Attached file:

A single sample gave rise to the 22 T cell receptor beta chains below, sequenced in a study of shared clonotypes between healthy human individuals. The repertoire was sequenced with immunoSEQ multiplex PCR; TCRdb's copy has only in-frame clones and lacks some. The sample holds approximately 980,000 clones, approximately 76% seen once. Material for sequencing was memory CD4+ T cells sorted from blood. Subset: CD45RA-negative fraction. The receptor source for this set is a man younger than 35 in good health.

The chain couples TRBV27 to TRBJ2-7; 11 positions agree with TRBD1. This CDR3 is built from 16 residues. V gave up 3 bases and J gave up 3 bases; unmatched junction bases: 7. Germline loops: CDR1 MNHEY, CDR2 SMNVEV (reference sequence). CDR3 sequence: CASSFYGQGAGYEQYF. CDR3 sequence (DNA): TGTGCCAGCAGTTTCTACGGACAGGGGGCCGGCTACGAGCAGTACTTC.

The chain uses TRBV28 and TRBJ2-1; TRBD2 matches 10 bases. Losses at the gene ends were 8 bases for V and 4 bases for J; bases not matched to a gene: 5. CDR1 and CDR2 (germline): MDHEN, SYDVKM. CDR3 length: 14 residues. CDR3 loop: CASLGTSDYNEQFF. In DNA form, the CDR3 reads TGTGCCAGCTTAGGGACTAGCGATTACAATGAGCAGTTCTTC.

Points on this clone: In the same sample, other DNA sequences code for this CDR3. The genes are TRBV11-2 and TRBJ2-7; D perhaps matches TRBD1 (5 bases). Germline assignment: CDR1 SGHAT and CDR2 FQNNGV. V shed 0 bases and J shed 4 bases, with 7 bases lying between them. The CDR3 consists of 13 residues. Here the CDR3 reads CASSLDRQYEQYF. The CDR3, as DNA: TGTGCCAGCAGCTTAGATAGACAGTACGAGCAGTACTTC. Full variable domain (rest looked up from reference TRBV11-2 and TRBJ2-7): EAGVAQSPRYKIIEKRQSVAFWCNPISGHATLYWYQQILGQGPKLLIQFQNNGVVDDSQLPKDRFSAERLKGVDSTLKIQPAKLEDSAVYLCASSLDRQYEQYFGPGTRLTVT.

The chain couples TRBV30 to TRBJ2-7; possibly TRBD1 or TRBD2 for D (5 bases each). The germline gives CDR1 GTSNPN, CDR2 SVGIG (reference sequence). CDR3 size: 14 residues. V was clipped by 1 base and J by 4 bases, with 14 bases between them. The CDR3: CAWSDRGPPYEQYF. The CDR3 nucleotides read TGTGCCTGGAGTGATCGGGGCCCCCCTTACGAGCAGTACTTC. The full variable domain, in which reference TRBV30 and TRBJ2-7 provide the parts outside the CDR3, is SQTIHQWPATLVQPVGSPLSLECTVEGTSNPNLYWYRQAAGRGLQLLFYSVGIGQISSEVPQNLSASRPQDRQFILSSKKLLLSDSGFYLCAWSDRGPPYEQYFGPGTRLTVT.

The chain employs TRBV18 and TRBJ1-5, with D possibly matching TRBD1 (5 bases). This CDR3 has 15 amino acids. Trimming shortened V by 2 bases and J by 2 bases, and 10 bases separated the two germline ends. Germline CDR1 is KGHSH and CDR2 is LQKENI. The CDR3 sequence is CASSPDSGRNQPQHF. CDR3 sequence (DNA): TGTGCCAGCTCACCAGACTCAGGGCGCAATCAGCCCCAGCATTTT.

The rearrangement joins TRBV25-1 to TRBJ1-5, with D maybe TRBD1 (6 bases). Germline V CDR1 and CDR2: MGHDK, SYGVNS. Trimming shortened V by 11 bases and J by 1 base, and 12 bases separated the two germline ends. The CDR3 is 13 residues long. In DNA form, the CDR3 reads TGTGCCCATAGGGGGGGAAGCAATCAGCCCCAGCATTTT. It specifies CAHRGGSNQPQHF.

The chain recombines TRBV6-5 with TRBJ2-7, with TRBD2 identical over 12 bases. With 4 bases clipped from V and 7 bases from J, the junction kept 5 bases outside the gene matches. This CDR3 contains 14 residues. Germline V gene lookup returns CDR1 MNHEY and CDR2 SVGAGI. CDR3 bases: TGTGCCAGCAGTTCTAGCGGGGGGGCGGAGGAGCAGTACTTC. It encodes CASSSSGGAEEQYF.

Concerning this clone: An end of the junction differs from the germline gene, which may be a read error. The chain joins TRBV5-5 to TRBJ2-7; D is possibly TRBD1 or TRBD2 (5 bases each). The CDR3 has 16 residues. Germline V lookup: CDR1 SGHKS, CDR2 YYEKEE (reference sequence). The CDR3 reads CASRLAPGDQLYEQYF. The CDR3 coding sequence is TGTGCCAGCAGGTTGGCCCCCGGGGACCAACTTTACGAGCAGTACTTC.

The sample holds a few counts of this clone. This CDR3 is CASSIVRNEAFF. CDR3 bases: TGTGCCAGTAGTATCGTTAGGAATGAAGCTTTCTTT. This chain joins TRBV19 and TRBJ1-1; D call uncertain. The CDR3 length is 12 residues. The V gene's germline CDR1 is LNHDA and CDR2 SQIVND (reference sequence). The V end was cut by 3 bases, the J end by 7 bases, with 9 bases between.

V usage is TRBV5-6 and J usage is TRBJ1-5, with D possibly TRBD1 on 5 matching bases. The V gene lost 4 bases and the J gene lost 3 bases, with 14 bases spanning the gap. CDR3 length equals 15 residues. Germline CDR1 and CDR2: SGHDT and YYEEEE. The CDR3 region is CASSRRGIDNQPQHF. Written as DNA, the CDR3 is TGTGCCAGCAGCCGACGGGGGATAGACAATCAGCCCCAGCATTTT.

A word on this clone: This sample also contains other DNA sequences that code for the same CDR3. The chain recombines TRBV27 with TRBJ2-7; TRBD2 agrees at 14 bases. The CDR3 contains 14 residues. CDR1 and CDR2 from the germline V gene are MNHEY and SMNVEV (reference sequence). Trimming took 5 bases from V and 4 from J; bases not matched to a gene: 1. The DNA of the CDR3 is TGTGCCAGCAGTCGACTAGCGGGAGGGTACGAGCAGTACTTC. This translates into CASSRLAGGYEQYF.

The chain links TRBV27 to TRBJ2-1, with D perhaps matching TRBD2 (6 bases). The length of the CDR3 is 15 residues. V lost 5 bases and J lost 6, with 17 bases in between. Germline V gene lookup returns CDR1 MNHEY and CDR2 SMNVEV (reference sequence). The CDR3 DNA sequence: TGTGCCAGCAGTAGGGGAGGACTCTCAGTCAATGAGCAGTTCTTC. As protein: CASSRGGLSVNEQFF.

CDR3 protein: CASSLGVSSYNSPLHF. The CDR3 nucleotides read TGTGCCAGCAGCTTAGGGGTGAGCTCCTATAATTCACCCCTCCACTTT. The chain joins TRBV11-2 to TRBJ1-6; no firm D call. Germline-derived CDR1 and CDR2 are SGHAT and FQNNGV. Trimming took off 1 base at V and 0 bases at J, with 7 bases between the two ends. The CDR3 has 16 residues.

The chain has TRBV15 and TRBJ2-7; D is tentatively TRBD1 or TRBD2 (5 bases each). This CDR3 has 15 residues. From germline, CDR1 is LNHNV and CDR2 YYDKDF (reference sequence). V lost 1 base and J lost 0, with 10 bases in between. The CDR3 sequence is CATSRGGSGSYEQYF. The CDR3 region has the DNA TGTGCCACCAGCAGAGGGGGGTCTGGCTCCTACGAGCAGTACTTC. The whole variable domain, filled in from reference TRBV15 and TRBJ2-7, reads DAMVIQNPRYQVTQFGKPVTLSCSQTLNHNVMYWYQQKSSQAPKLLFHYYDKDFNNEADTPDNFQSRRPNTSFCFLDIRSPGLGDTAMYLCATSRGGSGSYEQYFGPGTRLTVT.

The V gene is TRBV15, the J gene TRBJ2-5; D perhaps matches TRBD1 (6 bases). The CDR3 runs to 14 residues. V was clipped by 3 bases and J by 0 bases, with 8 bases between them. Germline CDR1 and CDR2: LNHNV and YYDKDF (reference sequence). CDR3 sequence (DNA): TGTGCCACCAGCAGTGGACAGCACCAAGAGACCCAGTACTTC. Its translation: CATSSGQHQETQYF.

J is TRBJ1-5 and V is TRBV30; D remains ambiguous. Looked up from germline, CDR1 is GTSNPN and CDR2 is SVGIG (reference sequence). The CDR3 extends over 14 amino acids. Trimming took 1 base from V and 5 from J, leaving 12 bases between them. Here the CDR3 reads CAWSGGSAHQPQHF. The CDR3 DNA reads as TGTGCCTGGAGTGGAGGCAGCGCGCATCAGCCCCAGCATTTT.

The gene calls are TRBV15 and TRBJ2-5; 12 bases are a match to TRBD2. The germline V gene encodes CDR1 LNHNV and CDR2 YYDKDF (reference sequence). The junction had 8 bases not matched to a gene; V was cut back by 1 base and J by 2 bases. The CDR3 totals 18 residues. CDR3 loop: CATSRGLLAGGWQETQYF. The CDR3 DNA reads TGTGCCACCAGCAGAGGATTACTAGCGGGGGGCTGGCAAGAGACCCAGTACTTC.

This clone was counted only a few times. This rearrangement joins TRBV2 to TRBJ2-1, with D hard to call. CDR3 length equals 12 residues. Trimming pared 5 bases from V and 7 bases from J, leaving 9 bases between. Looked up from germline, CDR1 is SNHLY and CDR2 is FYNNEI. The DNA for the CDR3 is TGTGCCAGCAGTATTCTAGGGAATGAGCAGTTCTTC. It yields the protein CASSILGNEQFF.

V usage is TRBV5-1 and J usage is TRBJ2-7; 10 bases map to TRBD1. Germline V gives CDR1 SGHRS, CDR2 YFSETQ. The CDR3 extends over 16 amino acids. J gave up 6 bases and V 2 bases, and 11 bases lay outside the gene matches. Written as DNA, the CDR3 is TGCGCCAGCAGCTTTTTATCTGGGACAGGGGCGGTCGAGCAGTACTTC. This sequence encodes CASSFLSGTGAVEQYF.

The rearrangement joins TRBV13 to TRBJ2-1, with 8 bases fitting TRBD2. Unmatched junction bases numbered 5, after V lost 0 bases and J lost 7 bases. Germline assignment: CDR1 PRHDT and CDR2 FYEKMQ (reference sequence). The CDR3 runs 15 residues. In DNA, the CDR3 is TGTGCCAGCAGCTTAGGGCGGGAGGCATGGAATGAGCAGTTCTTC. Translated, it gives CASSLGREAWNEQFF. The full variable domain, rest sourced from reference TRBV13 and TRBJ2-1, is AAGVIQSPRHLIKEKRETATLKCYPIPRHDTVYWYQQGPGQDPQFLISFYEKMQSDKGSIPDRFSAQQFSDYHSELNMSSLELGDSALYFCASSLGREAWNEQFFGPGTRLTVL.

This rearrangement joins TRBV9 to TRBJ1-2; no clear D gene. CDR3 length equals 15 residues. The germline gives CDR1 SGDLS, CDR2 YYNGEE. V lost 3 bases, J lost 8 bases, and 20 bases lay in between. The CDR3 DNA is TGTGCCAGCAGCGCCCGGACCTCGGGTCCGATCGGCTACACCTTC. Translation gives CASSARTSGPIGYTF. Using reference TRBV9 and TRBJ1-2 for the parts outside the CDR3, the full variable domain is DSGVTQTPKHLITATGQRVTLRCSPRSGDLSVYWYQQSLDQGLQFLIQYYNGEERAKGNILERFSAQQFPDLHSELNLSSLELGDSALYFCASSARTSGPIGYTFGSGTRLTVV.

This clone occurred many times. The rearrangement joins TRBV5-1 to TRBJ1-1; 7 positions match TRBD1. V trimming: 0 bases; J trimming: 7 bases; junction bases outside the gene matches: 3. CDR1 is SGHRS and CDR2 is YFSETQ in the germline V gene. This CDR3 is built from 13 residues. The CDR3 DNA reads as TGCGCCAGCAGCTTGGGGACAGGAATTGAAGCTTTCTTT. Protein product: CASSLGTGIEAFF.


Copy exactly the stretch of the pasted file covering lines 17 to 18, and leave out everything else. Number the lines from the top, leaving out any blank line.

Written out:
J is TRBJ1-5 and V is TRBV30; D remains ambiguous. Looked up from germline, CDR1 is GTSNPN and CDR2 is SVGIG (reference sequence). The CDR3 extends over 14 amino acids. Trimming took 1 base from V and 5 from J, leaving 12 bases between them. Here the CDR3 reads CAWSGGSAHQPQHF. The CDR3 DNA reads as TGTGCCTGGAGTGGAGGCAGCGCGCATCAGCCCCAGCATTTT.

The gene calls are TRBV15 and TRBJ2-5; 12 bases are a match to TRBD2. The germline V gene encodes CDR1 LNHNV and CDR2 YYDKDF (reference sequence). The junction had 8 bases not matched to a gene; V was cut back by 1 base and J by 2 bases. The CDR3 totals 18 residues. CDR3 loop: CATSRGLLAGGWQETQYF. The CDR3 DNA reads TGTGCCACCAGCAGAGGATTACTAGCGGGGGGCTGGCAAGAGACCCAGTACTTC.